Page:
Netanyahu hits back at Biden’s criticism: Policies are supported by ‘overwhelming majority’ of Israelis

Israeli Prime Minister Benjamin Netanyahu in a Sunday interview fired back at President Biden’s suggestion that his policies were only hurting Israel.

“I don’t know exactly what the president meant, but if he meant by that that I’m pursuing private policies against the majority, the wish of the majority of Israelis, and that this is hurting the interests of Israel, then he’s wrong on both counts,” Netanyahu said in an interview with Politico.

Netanyahu said he thinks the majority of Israelis supports the operation in Gaza to destroy what’s remaining of Hamas — the U.S.-designated terrorist organization that governs the Gaza Strip. Hamas killed 1,200 Israelis in the Oct. 7 massacre and took about 250 hostages.

Netanyahu has since led an operation in Gaza to root out Hamas and to rescue the hostages, killing more than 30,000 estimated Palestinians, according to the Hamas-run health ministry in Gaza.

“These are not my private policies only. They’re policies supported by the overwhelming majority of the Israelis. They support the action that we’re taking to destroy the remaining terrorist battalions of Hamas,” Netanyahu said.

“The majority of Israelis understand that if we don’t do this, what we’ll have is a repetition of the October 7th massacre, which is bad for Israel, bad for the Palestinians, bad for the future of peace in the Middle East,” he added.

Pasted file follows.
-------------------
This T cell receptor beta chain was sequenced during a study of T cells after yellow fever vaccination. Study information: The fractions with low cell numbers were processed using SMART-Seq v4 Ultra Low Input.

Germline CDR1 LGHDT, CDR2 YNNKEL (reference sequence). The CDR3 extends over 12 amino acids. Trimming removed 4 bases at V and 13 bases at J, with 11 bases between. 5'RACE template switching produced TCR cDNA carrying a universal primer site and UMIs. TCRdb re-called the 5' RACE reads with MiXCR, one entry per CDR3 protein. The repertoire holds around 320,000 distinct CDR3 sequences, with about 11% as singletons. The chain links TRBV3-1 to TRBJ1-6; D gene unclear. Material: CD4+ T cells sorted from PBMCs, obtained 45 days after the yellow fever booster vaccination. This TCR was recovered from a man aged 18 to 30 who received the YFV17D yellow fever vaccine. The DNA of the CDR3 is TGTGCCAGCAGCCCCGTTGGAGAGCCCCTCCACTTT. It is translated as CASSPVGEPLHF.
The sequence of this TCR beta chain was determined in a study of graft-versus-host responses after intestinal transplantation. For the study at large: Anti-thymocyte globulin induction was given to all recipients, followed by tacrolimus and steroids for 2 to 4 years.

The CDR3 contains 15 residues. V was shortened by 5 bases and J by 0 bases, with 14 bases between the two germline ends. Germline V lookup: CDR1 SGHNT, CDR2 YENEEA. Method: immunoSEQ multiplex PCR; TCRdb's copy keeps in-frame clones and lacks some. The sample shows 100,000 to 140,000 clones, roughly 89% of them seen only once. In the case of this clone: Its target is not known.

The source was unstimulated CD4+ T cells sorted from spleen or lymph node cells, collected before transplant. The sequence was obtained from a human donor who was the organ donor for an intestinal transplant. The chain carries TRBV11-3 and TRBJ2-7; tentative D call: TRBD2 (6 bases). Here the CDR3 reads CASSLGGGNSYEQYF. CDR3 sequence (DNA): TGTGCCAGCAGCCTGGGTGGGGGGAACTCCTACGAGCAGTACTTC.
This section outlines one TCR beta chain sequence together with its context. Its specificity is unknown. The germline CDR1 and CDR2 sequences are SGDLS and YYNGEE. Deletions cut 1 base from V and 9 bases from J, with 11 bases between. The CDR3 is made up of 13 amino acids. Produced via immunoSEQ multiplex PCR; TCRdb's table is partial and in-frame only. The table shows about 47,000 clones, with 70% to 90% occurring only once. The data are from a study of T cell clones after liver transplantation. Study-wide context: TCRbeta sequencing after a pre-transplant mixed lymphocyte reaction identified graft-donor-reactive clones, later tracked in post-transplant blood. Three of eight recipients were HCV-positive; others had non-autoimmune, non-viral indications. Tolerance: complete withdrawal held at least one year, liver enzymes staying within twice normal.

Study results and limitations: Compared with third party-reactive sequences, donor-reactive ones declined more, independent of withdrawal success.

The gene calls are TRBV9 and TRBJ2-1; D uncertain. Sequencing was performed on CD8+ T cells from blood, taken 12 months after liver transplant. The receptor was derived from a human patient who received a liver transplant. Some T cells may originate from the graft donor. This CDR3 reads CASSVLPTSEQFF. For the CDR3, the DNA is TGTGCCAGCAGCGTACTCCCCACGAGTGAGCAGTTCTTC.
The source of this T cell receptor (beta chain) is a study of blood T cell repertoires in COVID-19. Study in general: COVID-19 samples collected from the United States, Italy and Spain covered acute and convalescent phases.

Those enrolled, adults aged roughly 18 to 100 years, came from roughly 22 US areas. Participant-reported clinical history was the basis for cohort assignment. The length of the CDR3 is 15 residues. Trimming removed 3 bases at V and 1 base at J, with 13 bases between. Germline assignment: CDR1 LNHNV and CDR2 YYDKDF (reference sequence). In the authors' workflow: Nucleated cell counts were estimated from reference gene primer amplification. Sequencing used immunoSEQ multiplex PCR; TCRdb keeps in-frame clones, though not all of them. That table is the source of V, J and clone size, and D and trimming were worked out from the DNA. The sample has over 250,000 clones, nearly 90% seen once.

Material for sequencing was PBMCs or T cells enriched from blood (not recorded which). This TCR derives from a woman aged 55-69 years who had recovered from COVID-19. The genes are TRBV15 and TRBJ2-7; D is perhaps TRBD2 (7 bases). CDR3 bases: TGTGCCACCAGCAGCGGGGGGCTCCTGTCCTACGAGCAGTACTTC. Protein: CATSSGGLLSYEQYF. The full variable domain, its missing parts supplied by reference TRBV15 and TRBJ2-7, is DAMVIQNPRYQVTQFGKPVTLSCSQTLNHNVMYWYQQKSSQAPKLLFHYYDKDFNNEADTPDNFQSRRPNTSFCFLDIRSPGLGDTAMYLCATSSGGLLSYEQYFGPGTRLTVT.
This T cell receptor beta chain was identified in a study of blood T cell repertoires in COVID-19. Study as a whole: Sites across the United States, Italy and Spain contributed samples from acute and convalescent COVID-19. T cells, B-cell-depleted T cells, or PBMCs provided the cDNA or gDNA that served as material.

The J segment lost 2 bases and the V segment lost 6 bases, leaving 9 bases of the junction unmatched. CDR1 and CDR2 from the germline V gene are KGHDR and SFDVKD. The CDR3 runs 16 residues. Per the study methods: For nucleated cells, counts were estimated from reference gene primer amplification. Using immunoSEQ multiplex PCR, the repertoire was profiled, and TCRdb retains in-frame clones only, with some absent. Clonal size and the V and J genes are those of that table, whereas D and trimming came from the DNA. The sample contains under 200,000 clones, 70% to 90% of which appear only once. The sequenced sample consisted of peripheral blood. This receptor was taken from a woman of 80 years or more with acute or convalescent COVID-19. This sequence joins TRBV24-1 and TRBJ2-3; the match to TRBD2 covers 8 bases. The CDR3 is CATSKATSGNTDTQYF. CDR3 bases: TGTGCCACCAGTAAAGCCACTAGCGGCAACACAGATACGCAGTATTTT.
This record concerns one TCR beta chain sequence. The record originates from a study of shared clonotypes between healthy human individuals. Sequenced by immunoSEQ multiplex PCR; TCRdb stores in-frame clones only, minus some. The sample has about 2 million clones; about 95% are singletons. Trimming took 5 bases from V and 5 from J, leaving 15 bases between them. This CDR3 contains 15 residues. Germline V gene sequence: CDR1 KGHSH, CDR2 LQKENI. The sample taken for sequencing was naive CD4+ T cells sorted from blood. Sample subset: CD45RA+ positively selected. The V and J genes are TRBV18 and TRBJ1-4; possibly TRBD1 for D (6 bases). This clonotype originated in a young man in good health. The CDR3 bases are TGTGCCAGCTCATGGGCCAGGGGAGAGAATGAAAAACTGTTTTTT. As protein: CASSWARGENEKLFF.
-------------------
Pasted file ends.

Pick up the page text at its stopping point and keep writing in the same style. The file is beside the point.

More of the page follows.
As international calls for a cease-fire have increased, Biden has sharpened his rhetoric on the operation in Gaza, warning of the danger to Israel’s international reputation if it does not take more steps to allow humanitarian aid in and reduce civilian casualties. Biden has maintained, however, that he would not abandon support for Israel, despite growing pressure.

“What’s happening is he has a right to defend Israel, a right to continue to pursue Hamas,” Biden told MSNBC’s Jonathan Capehart in a Saturday interview. “But he must, he must, he must pay more attention to the innocent lives being lost as a consequence of the actions taken.”

“In my view, he’s hurting Israel more than helping Israel,” Biden added. “It’s contrary to what Israel stands for. And I think it’s a big mistake.”

Netanyahu pushed back on Biden’s remarks and said he thinks Israelis also support his position against letting the Palestinian Authority (PA), which now governs the West Bank, govern Gaza after Hamas is gone. He said he also thinks Israelis support his view “that says that we should resoundingly reject the attempt to ram down our throats a Palestinian state.”

“That is something that they agree on,” he said.

The Israel Democracy Institute survey gauges Israeli sentiment on current events on a monthly basis.

In the institute’s most recent survey from February, about 64.4 percent of Israeli respondents — including 74.1 percent of Israeli Jews and 16.9 percent of Israeli Arabs — said they agreed Israel should “Expand the military operation into Rafah in order to pressure Hamas into agreeing to a better deal for the release of the hostages.”

When their December survey asked whom respondents wanted as the prime minister after the war, only 15 percent supported Netanyahu.

The Hill has reached out to the White House for a response to Netanyahu’s comments.

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